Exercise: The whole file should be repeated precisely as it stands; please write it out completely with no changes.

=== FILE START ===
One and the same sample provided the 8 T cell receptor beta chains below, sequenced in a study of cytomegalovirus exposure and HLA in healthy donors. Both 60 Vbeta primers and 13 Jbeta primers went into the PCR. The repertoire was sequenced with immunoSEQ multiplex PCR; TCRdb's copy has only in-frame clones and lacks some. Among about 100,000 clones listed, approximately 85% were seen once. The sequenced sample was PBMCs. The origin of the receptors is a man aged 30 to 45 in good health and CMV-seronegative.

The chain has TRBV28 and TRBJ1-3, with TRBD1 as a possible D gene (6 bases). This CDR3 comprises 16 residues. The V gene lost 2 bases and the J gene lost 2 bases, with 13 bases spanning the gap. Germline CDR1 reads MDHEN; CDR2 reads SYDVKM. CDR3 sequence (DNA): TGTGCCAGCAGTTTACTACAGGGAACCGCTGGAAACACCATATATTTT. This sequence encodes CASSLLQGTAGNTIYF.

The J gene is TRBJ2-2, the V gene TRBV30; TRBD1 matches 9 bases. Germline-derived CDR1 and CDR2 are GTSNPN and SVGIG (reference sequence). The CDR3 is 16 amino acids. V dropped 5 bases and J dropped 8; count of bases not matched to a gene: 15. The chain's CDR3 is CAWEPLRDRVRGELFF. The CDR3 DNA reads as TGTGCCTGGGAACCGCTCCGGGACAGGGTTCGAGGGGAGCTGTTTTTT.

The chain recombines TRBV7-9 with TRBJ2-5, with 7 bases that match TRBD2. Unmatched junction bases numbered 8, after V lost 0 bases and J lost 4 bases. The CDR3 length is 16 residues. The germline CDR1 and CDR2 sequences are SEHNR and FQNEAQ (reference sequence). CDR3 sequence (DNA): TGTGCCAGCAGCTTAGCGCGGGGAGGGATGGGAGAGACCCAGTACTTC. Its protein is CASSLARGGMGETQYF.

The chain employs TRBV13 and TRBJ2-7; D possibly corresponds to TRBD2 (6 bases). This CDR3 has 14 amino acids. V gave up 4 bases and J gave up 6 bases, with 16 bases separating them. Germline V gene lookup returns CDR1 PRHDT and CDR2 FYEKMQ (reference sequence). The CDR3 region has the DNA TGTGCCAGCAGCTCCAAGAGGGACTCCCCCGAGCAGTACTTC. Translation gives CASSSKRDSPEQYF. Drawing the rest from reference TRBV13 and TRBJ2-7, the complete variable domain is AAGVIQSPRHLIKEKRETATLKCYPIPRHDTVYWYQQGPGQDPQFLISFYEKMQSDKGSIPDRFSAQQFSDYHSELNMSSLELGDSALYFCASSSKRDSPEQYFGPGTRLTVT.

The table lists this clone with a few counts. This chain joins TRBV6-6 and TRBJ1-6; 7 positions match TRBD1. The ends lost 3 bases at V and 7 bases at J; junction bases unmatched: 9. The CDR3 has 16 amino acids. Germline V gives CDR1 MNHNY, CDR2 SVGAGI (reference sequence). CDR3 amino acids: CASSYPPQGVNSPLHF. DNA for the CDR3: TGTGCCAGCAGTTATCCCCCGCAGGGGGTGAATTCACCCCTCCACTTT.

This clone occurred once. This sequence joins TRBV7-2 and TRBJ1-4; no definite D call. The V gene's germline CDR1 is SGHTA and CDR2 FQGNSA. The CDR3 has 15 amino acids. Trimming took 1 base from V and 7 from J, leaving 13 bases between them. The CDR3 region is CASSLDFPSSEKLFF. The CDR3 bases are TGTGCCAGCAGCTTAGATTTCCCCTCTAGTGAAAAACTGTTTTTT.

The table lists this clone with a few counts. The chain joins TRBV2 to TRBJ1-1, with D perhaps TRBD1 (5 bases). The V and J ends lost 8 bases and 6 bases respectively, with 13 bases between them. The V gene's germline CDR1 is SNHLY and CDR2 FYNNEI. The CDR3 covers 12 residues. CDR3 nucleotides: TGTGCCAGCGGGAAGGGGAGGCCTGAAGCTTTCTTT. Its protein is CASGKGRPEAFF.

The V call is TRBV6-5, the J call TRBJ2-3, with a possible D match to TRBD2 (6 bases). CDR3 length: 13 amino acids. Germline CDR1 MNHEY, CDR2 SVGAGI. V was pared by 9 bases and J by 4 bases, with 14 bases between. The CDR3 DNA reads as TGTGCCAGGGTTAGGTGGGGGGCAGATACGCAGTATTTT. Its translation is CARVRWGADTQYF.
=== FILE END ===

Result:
One and the same sample provided the 8 T cell receptor beta chains below, sequenced in a study of cytomegalovirus exposure and HLA in healthy donors. Both 60 Vbeta primers and 13 Jbeta primers went into the PCR. The repertoire was sequenced with immunoSEQ multiplex PCR; TCRdb's copy has only in-frame clones and lacks some. Among about 100,000 clones listed, approximately 85% were seen once. The sequenced sample was PBMCs. The origin of the receptors is a man aged 30 to 45 in good health and CMV-seronegative.

The chain has TRBV28 and TRBJ1-3, with TRBD1 as a possible D gene (6 bases). This CDR3 comprises 16 residues. The V gene lost 2 bases and the J gene lost 2 bases, with 13 bases spanning the gap. Germline CDR1 reads MDHEN; CDR2 reads SYDVKM. CDR3 sequence (DNA): TGTGCCAGCAGTTTACTACAGGGAACCGCTGGAAACACCATATATTTT. This sequence encodes CASSLLQGTAGNTIYF.

The J gene is TRBJ2-2, the V gene TRBV30; TRBD1 matches 9 bases. Germline-derived CDR1 and CDR2 are GTSNPN and SVGIG (reference sequence). The CDR3 is 16 amino acids. V dropped 5 bases and J dropped 8; count of bases not matched to a gene: 15. The chain's CDR3 is CAWEPLRDRVRGELFF. The CDR3 DNA reads as TGTGCCTGGGAACCGCTCCGGGACAGGGTTCGAGGGGAGCTGTTTTTT.

The chain recombines TRBV7-9 with TRBJ2-5, with 7 bases that match TRBD2. Unmatched junction bases numbered 8, after V lost 0 bases and J lost 4 bases. The CDR3 length is 16 residues. The germline CDR1 and CDR2 sequences are SEHNR and FQNEAQ (reference sequence). CDR3 sequence (DNA): TGTGCCAGCAGCTTAGCGCGGGGAGGGATGGGAGAGACCCAGTACTTC. Its protein is CASSLARGGMGETQYF.

The chain employs TRBV13 and TRBJ2-7; D possibly corresponds to TRBD2 (6 bases). This CDR3 has 14 amino acids. V gave up 4 bases and J gave up 6 bases, with 16 bases separating them. Germline V gene lookup returns CDR1 PRHDT and CDR2 FYEKMQ (reference sequence). The CDR3 region has the DNA TGTGCCAGCAGCTCCAAGAGGGACTCCCCCGAGCAGTACTTC. Translation gives CASSSKRDSPEQYF. Drawing the rest from reference TRBV13 and TRBJ2-7, the complete variable domain is AAGVIQSPRHLIKEKRETATLKCYPIPRHDTVYWYQQGPGQDPQFLISFYEKMQSDKGSIPDRFSAQQFSDYHSELNMSSLELGDSALYFCASSSKRDSPEQYFGPGTRLTVT.

The table lists this clone with a few counts. This chain joins TRBV6-6 and TRBJ1-6; 7 positions match TRBD1. The ends lost 3 bases at V and 7 bases at J; junction bases unmatched: 9. The CDR3 has 16 amino acids. Germline V gives CDR1 MNHNY, CDR2 SVGAGI (reference sequence). CDR3 amino acids: CASSYPPQGVNSPLHF. DNA for the CDR3: TGTGCCAGCAGTTATCCCCCGCAGGGGGTGAATTCACCCCTCCACTTT.

This clone occurred once. This sequence joins TRBV7-2 and TRBJ1-4; no definite D call. The V gene's germline CDR1 is SGHTA and CDR2 FQGNSA. The CDR3 has 15 amino acids. Trimming took 1 base from V and 7 from J, leaving 13 bases between them. The CDR3 region is CASSLDFPSSEKLFF. The CDR3 bases are TGTGCCAGCAGCTTAGATTTCCCCTCTAGTGAAAAACTGTTTTTT.

The table lists this clone with a few counts. The chain joins TRBV2 to TRBJ1-1, with D perhaps TRBD1 (5 bases). The V and J ends lost 8 bases and 6 bases respectively, with 13 bases between them. The V gene's germline CDR1 is SNHLY and CDR2 FYNNEI. The CDR3 covers 12 residues. CDR3 nucleotides: TGTGCCAGCGGGAAGGGGAGGCCTGAAGCTTTCTTT. Its protein is CASGKGRPEAFF.

The V call is TRBV6-5, the J call TRBJ2-3, with a possible D match to TRBD2 (6 bases). CDR3 length: 13 amino acids. Germline CDR1 MNHEY, CDR2 SVGAGI. V was pared by 9 bases and J by 4 bases, with 14 bases between. The CDR3 DNA reads as TGTGCCAGGGTTAGGTGGGGGGCAGATACGCAGTATTTT. Its translation is CARVRWGADTQYF.